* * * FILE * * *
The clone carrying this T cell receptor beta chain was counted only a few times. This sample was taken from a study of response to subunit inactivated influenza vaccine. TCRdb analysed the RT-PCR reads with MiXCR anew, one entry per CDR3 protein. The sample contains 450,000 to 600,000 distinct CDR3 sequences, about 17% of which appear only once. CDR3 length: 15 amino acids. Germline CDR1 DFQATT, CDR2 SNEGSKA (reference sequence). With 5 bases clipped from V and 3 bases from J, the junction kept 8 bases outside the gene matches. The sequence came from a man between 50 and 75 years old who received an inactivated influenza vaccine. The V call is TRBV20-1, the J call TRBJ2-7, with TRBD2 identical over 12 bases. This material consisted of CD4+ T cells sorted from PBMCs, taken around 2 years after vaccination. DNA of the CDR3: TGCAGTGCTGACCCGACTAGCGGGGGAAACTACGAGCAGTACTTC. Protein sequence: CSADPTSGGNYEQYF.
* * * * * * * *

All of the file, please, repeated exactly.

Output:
The clone carrying this T cell receptor beta chain was counted only a few times. This sample was taken from a study of response to subunit inactivated influenza vaccine. TCRdb analysed the RT-PCR reads with MiXCR anew, one entry per CDR3 protein. The sample contains 450,000 to 600,000 distinct CDR3 sequences, about 17% of which appear only once. CDR3 length: 15 amino acids. Germline CDR1 DFQATT, CDR2 SNEGSKA (reference sequence). With 5 bases clipped from V and 3 bases from J, the junction kept 8 bases outside the gene matches. The sequence came from a man between 50 and 75 years old who received an inactivated influenza vaccine. The V call is TRBV20-1, the J call TRBJ2-7, with TRBD2 identical over 12 bases. This material consisted of CD4+ T cells sorted from PBMCs, taken around 2 years after vaccination. DNA of the CDR3: TGCAGTGCTGACCCGACTAGCGGGGGAAACTACGAGCAGTACTTC. Protein sequence: CSADPTSGGNYEQYF.